On Distributed Communications Series
II. Digital Simulation of Hot-Potato Routing in a Broadband Distributed Communications Network
V. Determination of Learning Time
We define "learning" as the utilization of knowledge acquired by each node of the system as to the network status so as to best determine the link that lies on the shortest route to each end station. If messages are routed over paths whose mean lengths approach the shortest possible path lengths, we say the network has "learned" well." A useful metric for evaluating learning is the total value of all entries in the handover number tables of all nodes. This value is called the "table total": the lower the value, the better the learning. This learning curve approaches a theoretical minimum with network use.
The network learns quickly as the volume of traffic inserted into the virgin network is increased and levels off as the capacity of the system is approached. It can be seen in Fig. 1 that starting off a new network with dummy traffic is desirable if the absolute shortest learning time is desired; otherwise, many links that may lie on short paths would never be tested.
In Fig. 1, the maximum allowable handover number was set at 40, and the number of messages per unit time was varied. With a small volume of message traffic initially, the system took longer to learn, as expected.
In Fig. 2 it can be seen that the number of messages delivered per unit time increased with network load, but leveled off at 60 per cent capacity, providing an upper bound for system load-carrying capacity under the assumed loading conditions. The mean handover number increased as the number of messages processed per unit time increased. Figure 2 shows that the average path length did not increase sharply, even up to 50 per cent loading.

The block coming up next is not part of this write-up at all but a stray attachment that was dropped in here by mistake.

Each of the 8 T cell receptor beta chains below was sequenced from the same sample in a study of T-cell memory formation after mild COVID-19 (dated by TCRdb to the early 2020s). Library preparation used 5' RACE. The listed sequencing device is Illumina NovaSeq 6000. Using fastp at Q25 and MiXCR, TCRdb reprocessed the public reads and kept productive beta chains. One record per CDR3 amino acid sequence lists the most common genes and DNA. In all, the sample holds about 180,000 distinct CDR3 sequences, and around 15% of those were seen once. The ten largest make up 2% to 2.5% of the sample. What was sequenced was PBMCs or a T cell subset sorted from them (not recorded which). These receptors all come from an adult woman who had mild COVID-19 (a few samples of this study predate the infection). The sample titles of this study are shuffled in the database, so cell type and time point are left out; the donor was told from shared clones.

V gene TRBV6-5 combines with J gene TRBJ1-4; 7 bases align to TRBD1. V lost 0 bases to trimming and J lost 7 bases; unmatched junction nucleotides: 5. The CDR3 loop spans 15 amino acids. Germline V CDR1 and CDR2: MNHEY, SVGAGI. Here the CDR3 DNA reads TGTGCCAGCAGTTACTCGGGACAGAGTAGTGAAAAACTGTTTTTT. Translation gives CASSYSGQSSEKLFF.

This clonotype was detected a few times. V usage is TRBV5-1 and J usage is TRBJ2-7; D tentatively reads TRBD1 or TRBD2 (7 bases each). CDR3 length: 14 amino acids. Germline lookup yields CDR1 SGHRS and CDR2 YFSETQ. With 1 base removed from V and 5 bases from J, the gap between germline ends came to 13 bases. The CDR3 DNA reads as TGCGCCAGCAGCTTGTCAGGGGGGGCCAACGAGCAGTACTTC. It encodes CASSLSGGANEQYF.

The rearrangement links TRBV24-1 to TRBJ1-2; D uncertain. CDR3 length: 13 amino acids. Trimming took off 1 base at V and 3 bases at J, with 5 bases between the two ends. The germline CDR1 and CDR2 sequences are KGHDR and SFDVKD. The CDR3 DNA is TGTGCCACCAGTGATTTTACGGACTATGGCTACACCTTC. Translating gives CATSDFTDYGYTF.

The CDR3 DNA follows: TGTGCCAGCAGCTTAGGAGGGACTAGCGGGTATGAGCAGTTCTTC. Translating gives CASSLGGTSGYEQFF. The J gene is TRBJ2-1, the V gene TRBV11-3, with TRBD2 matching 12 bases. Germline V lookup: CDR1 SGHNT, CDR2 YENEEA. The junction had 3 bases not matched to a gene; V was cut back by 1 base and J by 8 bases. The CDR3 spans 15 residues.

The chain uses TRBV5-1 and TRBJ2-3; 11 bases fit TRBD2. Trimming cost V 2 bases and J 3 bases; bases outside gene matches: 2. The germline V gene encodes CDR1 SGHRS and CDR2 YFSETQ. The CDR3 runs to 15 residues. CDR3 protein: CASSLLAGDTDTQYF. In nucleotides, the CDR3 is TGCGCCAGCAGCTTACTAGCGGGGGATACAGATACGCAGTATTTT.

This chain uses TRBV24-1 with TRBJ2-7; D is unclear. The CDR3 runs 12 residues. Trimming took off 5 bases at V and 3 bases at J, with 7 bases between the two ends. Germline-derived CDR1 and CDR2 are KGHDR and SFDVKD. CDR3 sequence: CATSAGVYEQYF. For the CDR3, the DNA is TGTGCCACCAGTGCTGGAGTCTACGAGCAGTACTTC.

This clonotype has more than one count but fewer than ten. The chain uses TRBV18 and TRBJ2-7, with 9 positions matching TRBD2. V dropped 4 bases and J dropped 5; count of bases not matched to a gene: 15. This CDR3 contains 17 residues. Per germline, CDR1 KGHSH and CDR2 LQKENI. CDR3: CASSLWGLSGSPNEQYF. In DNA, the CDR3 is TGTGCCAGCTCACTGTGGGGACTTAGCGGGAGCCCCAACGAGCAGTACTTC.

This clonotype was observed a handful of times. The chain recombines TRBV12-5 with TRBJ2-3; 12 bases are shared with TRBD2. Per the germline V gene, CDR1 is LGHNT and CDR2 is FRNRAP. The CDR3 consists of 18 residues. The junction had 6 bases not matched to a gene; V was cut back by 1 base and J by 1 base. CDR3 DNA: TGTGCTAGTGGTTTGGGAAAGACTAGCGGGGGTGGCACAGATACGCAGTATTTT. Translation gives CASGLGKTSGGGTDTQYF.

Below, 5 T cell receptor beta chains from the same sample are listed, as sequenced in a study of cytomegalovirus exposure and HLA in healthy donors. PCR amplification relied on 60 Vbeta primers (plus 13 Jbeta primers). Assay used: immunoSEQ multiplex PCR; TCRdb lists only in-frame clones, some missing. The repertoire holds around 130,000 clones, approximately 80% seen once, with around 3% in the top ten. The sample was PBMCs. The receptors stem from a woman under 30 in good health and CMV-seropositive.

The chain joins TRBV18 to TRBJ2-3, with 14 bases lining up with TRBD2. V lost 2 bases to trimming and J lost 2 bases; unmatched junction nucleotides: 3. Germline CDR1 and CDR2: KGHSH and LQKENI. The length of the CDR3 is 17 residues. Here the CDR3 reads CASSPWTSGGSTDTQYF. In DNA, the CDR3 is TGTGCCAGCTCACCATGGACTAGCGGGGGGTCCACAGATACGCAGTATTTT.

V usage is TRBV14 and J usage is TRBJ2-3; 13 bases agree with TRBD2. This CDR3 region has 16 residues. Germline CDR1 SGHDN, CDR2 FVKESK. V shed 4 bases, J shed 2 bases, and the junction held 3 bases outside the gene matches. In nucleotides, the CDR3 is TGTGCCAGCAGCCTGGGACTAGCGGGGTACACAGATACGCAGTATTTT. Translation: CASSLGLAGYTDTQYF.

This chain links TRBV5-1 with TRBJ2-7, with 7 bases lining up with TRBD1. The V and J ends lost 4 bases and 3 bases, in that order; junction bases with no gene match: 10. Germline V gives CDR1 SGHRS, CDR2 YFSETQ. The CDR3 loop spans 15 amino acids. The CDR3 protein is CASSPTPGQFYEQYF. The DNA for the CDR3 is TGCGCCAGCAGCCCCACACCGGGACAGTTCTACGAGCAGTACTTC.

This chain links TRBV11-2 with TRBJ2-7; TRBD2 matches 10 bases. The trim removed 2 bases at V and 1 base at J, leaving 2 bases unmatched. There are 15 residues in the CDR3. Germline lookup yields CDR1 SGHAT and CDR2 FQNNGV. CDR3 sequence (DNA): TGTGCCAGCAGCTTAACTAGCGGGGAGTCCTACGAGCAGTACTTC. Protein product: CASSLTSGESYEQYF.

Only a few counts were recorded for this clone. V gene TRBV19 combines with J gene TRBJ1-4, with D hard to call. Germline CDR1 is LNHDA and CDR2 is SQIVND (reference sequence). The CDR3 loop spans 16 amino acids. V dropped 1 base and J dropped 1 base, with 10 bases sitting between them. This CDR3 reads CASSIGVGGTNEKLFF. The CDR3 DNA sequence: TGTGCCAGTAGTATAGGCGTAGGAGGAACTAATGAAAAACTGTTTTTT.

The definition of the term "capacity" as used here refers to a comparison of the number of messages in the system times 100 divided by the number of links.
The rate of initial learning improved as the redundancy of the network was increased. Keeping other factors constant, twice as many messages could be delivered per unit time for a network of redundancy level 4, as for one with R = 1.5. The slopes of Fig. 3 indicate the overall learning rate.
From a preliminary examination of the learning power relative to the location of a node, it appears that the nodes on the border do the best (see Fig. 4). These nodes have fewer links to "educate." The most centralized nodes do next best, as they have the most traffic. The intermediate zone between these groups showed the poorest initial learning rate.
The Learning Rate Constant
The formula for learning or modifying the handover number table was chosen to be at+l = at + K(bt-at), where a is the handover value in the table, b is the handover number of the newly delivered message, and K is a constant. The choice of learning function was partially based upon the requrement that in the real-world it should be capable of being implemented by simple circuitry. Figure 5 shows the effect of varying the learning constant, K = 0.6, 0.8, and 1.0. The initial value of table total was the same in the three cases.